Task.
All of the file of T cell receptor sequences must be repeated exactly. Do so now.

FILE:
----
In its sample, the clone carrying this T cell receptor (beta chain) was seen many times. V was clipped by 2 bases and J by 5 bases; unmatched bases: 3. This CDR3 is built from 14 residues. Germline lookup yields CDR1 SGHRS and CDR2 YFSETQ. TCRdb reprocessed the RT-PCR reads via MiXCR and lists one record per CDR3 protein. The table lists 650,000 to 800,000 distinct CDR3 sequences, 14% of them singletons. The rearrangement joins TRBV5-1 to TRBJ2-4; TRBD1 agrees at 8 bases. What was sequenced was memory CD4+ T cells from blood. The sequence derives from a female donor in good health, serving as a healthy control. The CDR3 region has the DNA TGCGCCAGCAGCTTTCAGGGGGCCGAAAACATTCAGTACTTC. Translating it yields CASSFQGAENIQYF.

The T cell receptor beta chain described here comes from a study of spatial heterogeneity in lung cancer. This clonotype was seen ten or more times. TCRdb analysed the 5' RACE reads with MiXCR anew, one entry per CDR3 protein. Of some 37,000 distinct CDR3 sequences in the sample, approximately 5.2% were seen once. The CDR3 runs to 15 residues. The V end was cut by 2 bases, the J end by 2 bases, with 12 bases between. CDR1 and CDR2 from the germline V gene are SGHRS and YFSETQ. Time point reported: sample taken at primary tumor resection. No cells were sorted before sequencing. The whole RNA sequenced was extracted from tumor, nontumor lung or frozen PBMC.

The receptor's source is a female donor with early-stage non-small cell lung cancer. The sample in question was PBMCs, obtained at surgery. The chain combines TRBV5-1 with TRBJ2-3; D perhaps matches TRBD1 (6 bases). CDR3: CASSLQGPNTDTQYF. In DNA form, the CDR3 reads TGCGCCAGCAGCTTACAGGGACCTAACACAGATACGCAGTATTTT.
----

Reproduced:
In its sample, the clone carrying this T cell receptor (beta chain) was seen many times. V was clipped by 2 bases and J by 5 bases; unmatched bases: 3. This CDR3 is built from 14 residues. Germline lookup yields CDR1 SGHRS and CDR2 YFSETQ. TCRdb reprocessed the RT-PCR reads via MiXCR and lists one record per CDR3 protein. The table lists 650,000 to 800,000 distinct CDR3 sequences, 14% of them singletons. The rearrangement joins TRBV5-1 to TRBJ2-4; TRBD1 agrees at 8 bases. What was sequenced was memory CD4+ T cells from blood. The sequence derives from a female donor in good health, serving as a healthy control. The CDR3 region has the DNA TGCGCCAGCAGCTTTCAGGGGGCCGAAAACATTCAGTACTTC. Translating it yields CASSFQGAENIQYF.

The T cell receptor beta chain described here comes from a study of spatial heterogeneity in lung cancer. This clonotype was seen ten or more times. TCRdb analysed the 5' RACE reads with MiXCR anew, one entry per CDR3 protein. Of some 37,000 distinct CDR3 sequences in the sample, approximately 5.2% were seen once. The CDR3 runs to 15 residues. The V end was cut by 2 bases, the J end by 2 bases, with 12 bases between. CDR1 and CDR2 from the germline V gene are SGHRS and YFSETQ. Time point reported: sample taken at primary tumor resection. No cells were sorted before sequencing. The whole RNA sequenced was extracted from tumor, nontumor lung or frozen PBMC.

The receptor's source is a female donor with early-stage non-small cell lung cancer. The sample in question was PBMCs, obtained at surgery. The chain combines TRBV5-1 with TRBJ2-3; D perhaps matches TRBD1 (6 bases). CDR3: CASSLQGPNTDTQYF. In DNA form, the CDR3 reads TGCGCCAGCAGCTTACAGGGACCTAACACAGATACGCAGTATTTT.